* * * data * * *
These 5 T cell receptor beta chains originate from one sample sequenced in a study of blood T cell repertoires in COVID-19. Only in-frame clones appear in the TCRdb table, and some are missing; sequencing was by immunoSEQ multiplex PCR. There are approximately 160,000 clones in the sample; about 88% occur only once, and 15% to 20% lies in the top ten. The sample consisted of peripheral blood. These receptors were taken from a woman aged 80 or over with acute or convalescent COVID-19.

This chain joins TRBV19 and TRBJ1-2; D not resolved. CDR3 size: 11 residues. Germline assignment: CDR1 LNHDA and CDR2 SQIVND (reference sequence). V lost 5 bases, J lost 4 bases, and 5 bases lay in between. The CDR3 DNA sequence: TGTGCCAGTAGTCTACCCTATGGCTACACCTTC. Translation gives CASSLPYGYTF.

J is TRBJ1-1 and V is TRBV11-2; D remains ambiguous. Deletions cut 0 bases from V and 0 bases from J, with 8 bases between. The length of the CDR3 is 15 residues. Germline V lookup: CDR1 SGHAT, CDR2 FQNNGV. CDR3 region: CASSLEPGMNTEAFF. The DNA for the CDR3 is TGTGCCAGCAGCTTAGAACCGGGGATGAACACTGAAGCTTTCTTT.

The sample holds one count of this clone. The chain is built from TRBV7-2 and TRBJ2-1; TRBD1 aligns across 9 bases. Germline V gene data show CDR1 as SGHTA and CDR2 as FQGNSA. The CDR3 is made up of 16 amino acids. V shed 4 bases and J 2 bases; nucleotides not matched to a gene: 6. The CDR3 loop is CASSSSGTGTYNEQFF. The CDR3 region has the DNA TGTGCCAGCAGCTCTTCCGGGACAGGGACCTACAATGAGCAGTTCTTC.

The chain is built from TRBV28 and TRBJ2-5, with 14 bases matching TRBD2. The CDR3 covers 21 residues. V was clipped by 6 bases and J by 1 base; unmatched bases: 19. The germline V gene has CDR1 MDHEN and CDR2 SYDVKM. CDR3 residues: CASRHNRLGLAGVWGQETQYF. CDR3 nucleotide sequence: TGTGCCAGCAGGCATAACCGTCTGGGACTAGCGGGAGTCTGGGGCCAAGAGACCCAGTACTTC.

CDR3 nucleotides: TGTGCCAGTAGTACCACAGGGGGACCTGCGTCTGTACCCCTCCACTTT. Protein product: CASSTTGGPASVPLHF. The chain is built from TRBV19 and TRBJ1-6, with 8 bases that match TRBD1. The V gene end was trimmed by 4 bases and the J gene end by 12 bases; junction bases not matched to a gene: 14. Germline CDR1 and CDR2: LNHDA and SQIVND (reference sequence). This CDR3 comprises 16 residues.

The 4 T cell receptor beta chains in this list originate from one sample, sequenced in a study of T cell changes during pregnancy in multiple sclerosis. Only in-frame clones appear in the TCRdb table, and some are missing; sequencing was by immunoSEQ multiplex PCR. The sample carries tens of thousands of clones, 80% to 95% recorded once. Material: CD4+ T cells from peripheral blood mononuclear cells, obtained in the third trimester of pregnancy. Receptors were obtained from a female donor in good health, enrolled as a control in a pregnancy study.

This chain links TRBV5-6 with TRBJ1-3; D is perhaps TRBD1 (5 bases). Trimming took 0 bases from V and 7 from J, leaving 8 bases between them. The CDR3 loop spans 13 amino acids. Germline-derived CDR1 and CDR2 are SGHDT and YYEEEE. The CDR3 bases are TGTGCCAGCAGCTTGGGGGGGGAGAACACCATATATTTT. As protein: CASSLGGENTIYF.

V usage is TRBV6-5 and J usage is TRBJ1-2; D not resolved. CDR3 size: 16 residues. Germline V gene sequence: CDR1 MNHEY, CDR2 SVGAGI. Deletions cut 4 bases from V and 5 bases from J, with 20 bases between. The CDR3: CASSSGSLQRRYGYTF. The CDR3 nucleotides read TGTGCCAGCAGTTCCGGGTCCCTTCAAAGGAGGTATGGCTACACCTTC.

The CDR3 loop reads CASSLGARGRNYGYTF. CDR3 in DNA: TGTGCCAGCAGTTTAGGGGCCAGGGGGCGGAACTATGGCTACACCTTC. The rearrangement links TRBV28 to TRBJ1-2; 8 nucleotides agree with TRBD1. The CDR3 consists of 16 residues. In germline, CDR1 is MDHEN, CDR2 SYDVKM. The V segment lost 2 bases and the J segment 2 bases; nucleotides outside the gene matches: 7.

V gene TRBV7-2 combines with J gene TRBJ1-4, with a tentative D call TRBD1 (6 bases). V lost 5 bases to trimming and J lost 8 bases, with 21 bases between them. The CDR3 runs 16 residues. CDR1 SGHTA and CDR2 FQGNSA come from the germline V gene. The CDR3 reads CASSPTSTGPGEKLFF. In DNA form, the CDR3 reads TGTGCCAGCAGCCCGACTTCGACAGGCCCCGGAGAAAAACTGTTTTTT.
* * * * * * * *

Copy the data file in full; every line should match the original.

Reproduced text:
These 5 T cell receptor beta chains originate from one sample sequenced in a study of blood T cell repertoires in COVID-19. Only in-frame clones appear in the TCRdb table, and some are missing; sequencing was by immunoSEQ multiplex PCR. There are approximately 160,000 clones in the sample; about 88% occur only once, and 15% to 20% lies in the top ten. The sample consisted of peripheral blood. These receptors were taken from a woman aged 80 or over with acute or convalescent COVID-19.

This chain joins TRBV19 and TRBJ1-2; D not resolved. CDR3 size: 11 residues. Germline assignment: CDR1 LNHDA and CDR2 SQIVND (reference sequence). V lost 5 bases, J lost 4 bases, and 5 bases lay in between. The CDR3 DNA sequence: TGTGCCAGTAGTCTACCCTATGGCTACACCTTC. Translation gives CASSLPYGYTF.

J is TRBJ1-1 and V is TRBV11-2; D remains ambiguous. Deletions cut 0 bases from V and 0 bases from J, with 8 bases between. The length of the CDR3 is 15 residues. Germline V lookup: CDR1 SGHAT, CDR2 FQNNGV. CDR3 region: CASSLEPGMNTEAFF. The DNA for the CDR3 is TGTGCCAGCAGCTTAGAACCGGGGATGAACACTGAAGCTTTCTTT.

The sample holds one count of this clone. The chain is built from TRBV7-2 and TRBJ2-1; TRBD1 aligns across 9 bases. Germline V gene data show CDR1 as SGHTA and CDR2 as FQGNSA. The CDR3 is made up of 16 amino acids. V shed 4 bases and J 2 bases; nucleotides not matched to a gene: 6. The CDR3 loop is CASSSSGTGTYNEQFF. The CDR3 region has the DNA TGTGCCAGCAGCTCTTCCGGGACAGGGACCTACAATGAGCAGTTCTTC.

The chain is built from TRBV28 and TRBJ2-5, with 14 bases matching TRBD2. The CDR3 covers 21 residues. V was clipped by 6 bases and J by 1 base; unmatched bases: 19. The germline V gene has CDR1 MDHEN and CDR2 SYDVKM. CDR3 residues: CASRHNRLGLAGVWGQETQYF. CDR3 nucleotide sequence: TGTGCCAGCAGGCATAACCGTCTGGGACTAGCGGGAGTCTGGGGCCAAGAGACCCAGTACTTC.

CDR3 nucleotides: TGTGCCAGTAGTACCACAGGGGGACCTGCGTCTGTACCCCTCCACTTT. Protein product: CASSTTGGPASVPLHF. The chain is built from TRBV19 and TRBJ1-6, with 8 bases that match TRBD1. The V gene end was trimmed by 4 bases and the J gene end by 12 bases; junction bases not matched to a gene: 14. Germline CDR1 and CDR2: LNHDA and SQIVND (reference sequence). This CDR3 comprises 16 residues.

The 4 T cell receptor beta chains in this list originate from one sample, sequenced in a study of T cell changes during pregnancy in multiple sclerosis. Only in-frame clones appear in the TCRdb table, and some are missing; sequencing was by immunoSEQ multiplex PCR. The sample carries tens of thousands of clones, 80% to 95% recorded once. Material: CD4+ T cells from peripheral blood mononuclear cells, obtained in the third trimester of pregnancy. Receptors were obtained from a female donor in good health, enrolled as a control in a pregnancy study.

This chain links TRBV5-6 with TRBJ1-3; D is perhaps TRBD1 (5 bases). Trimming took 0 bases from V and 7 from J, leaving 8 bases between them. The CDR3 loop spans 13 amino acids. Germline-derived CDR1 and CDR2 are SGHDT and YYEEEE. The CDR3 bases are TGTGCCAGCAGCTTGGGGGGGGAGAACACCATATATTTT. As protein: CASSLGGENTIYF.

V usage is TRBV6-5 and J usage is TRBJ1-2; D not resolved. CDR3 size: 16 residues. Germline V gene sequence: CDR1 MNHEY, CDR2 SVGAGI. Deletions cut 4 bases from V and 5 bases from J, with 20 bases between. The CDR3: CASSSGSLQRRYGYTF. The CDR3 nucleotides read TGTGCCAGCAGTTCCGGGTCCCTTCAAAGGAGGTATGGCTACACCTTC.

The CDR3 loop reads CASSLGARGRNYGYTF. CDR3 in DNA: TGTGCCAGCAGTTTAGGGGCCAGGGGGCGGAACTATGGCTACACCTTC. The rearrangement links TRBV28 to TRBJ1-2; 8 nucleotides agree with TRBD1. The CDR3 consists of 16 residues. In germline, CDR1 is MDHEN, CDR2 SYDVKM. The V segment lost 2 bases and the J segment 2 bases; nucleotides outside the gene matches: 7.

V gene TRBV7-2 combines with J gene TRBJ1-4, with a tentative D call TRBD1 (6 bases). V lost 5 bases to trimming and J lost 8 bases, with 21 bases between them. The CDR3 runs 16 residues. CDR1 SGHTA and CDR2 FQGNSA come from the germline V gene. The CDR3 reads CASSPTSTGPGEKLFF. In DNA form, the CDR3 reads TGTGCCAGCAGCCCGACTTCGACAGGCCCCGGAGAAAAACTGTTTTTT.